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"That bugged me too. What's his hand doing right in front of that blade. Hit a knot or hidden nail and the saw jumps and slices off a finger or two. "
-Tom
Exactly. No excuses; his other hand is on the trigger switch!
Not to mention crouching directly behind the saw...with open-toed sandals!!!
look again..
his hand is behind the saw...
 
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Theo; in fact it's more dangerous behind the saw than in front of it. But yes behind it in the pic, hence my comment re standing behind the saw making the cut with his toes almost in the line of fire. :surprise:
two hands on the saw please...
 
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I'd be willing to bet that most circ. saw injuries, especially to the groin, inner thigh, and leg, are from saws binding and kicking back. In theory at least the soleplate should hit your hand before the blade can make contact, if your hand (or foot?) is in in front.
mostly from using body parts for sawhorses...
or poor maint...

.
 

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Absolutely...there are lots of hazards in the video...doing it all day every day they sure do cut straight and accurate....the joints especially, hand cut with a saw.

I started to think they wouldn't get any screws in their bare feet but then later in the video they do use screws for the table top.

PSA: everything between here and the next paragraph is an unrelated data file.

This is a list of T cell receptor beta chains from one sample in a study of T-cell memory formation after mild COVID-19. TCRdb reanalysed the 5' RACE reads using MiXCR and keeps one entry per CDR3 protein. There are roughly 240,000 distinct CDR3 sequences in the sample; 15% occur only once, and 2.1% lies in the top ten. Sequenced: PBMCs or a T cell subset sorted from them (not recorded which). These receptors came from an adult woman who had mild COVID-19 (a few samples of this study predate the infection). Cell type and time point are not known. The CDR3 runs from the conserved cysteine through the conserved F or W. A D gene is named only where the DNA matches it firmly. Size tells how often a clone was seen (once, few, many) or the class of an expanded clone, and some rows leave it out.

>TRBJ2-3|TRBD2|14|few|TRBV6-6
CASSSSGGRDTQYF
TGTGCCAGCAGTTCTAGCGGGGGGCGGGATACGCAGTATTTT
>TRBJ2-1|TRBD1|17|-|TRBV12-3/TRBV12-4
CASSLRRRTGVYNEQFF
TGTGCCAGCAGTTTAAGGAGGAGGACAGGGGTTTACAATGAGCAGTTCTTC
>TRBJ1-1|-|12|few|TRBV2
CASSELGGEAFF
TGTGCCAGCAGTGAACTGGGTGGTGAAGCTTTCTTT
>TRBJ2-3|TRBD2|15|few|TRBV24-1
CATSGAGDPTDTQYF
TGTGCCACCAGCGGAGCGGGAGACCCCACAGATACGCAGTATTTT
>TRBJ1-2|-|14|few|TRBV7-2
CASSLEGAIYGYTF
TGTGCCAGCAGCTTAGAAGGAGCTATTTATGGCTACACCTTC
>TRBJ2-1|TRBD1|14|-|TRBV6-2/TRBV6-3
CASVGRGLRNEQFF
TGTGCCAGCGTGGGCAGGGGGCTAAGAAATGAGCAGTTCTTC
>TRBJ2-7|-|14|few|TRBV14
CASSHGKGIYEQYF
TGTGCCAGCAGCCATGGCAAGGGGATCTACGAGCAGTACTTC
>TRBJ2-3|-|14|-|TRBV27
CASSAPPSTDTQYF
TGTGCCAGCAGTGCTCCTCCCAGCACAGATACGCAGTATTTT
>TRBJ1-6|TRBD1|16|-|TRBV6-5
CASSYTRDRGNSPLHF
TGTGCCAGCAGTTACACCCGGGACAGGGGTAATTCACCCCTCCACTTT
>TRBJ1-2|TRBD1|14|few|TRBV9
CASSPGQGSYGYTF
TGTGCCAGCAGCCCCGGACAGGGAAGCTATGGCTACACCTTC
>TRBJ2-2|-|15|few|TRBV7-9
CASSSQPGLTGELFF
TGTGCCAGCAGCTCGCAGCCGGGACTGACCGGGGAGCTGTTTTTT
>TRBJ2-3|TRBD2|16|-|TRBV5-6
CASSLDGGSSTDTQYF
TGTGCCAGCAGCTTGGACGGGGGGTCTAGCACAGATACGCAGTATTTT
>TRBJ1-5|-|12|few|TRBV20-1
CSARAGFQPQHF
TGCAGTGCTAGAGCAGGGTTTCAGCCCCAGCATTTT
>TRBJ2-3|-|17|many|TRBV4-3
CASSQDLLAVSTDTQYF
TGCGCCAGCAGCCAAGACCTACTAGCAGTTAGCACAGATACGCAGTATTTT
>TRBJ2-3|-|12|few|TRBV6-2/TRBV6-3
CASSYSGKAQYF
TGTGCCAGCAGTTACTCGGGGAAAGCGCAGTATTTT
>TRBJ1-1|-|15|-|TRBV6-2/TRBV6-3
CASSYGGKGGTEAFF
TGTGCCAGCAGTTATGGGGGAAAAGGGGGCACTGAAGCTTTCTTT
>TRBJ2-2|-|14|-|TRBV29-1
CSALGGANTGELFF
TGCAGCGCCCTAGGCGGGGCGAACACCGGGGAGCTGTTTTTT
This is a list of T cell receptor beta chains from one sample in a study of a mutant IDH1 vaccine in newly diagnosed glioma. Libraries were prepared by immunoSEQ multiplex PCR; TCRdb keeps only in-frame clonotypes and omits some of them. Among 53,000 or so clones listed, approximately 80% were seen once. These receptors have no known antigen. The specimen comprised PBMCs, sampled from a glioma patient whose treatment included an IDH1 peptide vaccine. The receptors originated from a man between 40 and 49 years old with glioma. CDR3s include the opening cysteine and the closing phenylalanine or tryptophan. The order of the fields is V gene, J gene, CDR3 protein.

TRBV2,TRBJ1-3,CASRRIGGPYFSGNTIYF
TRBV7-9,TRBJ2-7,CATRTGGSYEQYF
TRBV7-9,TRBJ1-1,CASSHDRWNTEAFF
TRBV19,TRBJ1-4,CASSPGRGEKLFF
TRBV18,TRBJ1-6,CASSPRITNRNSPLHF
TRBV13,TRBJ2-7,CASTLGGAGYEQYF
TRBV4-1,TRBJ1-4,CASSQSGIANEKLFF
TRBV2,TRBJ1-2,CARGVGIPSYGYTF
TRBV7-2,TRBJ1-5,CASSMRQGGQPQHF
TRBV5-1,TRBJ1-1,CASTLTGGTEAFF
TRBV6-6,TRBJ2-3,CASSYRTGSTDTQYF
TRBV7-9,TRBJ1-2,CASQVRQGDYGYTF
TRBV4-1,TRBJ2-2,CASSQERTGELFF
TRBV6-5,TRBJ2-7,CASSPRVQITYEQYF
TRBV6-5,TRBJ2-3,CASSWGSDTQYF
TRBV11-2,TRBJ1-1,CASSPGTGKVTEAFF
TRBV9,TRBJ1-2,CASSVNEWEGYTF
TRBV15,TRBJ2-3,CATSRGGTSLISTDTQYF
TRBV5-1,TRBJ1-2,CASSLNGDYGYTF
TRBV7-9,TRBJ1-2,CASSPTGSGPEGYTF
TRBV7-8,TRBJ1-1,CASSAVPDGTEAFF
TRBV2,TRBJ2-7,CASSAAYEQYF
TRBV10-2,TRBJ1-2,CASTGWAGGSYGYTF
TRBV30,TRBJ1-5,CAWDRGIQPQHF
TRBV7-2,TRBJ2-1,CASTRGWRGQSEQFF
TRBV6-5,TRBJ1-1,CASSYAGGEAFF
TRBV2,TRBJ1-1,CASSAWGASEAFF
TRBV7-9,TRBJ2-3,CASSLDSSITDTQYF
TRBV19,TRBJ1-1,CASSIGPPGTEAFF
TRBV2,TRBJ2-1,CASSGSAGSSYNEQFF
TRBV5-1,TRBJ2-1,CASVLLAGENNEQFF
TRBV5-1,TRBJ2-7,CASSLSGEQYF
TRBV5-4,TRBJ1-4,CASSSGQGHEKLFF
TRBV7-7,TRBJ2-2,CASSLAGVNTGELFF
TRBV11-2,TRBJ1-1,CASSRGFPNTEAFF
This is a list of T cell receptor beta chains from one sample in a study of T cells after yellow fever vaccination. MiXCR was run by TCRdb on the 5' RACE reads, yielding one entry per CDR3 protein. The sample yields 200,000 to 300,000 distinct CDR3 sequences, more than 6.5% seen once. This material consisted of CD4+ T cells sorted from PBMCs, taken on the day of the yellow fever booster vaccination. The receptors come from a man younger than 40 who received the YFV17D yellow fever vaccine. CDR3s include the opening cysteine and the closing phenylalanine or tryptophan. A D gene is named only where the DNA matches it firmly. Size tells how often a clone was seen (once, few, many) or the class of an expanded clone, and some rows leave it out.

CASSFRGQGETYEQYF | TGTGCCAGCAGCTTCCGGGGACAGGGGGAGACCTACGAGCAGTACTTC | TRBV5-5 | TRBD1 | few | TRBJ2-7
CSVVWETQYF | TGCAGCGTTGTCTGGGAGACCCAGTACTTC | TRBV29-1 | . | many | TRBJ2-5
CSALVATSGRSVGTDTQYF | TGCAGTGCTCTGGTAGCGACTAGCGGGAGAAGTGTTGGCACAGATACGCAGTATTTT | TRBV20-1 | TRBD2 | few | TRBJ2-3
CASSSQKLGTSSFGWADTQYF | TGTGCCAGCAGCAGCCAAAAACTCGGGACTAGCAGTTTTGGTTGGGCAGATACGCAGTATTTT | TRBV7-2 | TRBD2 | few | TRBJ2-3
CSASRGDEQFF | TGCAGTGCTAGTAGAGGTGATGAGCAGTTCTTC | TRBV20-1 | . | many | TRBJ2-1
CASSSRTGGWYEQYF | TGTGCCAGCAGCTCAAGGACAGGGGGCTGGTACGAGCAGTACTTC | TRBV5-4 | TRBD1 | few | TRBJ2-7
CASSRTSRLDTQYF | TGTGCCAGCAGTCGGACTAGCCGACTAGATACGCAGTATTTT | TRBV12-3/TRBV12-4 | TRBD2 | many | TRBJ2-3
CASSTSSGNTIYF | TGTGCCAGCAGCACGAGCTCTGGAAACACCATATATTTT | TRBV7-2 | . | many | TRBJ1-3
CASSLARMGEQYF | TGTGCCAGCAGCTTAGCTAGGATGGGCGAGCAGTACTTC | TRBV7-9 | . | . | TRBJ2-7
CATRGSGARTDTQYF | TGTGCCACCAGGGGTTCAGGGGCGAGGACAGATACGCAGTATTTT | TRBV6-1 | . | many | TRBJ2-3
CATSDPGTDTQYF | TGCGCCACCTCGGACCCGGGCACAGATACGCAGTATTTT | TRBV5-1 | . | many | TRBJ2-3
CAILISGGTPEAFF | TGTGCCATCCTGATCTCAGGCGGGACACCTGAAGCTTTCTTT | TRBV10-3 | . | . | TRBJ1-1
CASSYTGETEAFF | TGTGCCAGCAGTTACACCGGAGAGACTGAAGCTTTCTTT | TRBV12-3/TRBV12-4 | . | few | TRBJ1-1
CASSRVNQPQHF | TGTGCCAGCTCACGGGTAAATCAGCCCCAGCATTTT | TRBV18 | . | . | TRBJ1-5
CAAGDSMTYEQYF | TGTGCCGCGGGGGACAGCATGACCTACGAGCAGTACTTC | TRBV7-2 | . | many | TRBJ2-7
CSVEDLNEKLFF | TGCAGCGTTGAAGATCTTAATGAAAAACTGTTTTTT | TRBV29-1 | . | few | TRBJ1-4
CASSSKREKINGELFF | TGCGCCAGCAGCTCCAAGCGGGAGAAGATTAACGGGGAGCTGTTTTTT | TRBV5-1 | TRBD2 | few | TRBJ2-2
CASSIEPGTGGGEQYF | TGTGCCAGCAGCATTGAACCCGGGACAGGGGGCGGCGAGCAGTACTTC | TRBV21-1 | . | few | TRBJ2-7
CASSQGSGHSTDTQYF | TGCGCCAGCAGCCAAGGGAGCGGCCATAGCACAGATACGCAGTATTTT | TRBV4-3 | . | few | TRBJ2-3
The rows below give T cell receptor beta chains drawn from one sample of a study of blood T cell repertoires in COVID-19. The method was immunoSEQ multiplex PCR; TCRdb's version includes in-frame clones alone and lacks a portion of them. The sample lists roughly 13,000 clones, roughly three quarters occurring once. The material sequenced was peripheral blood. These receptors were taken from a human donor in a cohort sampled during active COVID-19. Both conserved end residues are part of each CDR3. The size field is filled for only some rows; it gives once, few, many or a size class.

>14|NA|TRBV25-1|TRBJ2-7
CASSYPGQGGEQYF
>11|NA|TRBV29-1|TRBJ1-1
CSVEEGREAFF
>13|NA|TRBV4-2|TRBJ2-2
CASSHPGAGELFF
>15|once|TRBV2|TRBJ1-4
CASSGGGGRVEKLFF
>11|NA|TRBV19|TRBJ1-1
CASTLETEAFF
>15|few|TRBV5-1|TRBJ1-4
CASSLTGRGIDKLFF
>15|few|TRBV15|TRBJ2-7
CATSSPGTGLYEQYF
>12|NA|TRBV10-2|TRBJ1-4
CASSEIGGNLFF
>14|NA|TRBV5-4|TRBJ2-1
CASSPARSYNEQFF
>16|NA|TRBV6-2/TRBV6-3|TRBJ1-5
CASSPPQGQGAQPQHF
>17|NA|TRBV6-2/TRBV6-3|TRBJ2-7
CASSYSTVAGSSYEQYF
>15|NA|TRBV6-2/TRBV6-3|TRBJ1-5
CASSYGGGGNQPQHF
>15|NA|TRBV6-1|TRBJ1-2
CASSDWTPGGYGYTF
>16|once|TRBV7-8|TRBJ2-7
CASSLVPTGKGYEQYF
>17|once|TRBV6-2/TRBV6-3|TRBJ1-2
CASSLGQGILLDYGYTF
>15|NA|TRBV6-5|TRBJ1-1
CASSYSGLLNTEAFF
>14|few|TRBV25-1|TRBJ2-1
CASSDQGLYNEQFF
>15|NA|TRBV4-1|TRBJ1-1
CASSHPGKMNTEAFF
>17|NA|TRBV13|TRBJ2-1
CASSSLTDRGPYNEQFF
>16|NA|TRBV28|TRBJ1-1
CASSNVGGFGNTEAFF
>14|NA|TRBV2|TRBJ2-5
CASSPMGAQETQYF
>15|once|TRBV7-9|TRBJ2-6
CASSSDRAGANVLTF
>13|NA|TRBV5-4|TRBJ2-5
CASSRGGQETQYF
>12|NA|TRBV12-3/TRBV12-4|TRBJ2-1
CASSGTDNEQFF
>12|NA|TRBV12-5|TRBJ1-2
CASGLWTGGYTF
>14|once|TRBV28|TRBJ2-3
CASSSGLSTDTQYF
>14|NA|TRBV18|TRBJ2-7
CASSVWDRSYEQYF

Like Herb said...would have been nice to see all the carving...oh, well...

Maybe this thread should turn into "how many hazards can you count"...?
his planer and mortiser are definitely upscale...
took so much money to by them there wasn't anything left for hand tools...
 

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I'd be willing to bet that most circ. saw injuries, especially to the groin, inner thigh, and leg, are from saws binding and kicking back. In theory at least the soleplate should hit your hand before the blade can make contact, if your hand (or foot?) is in in front.
''other tools'' aren't w/o their issues...

.
 

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place this add...
it should get some results....

,
 

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Not sure how many tools I need, but it’s always more than I have :)
I've been adding tools myself, mostly cordless. Chisels, rubber mallet, spray bottle, and so on.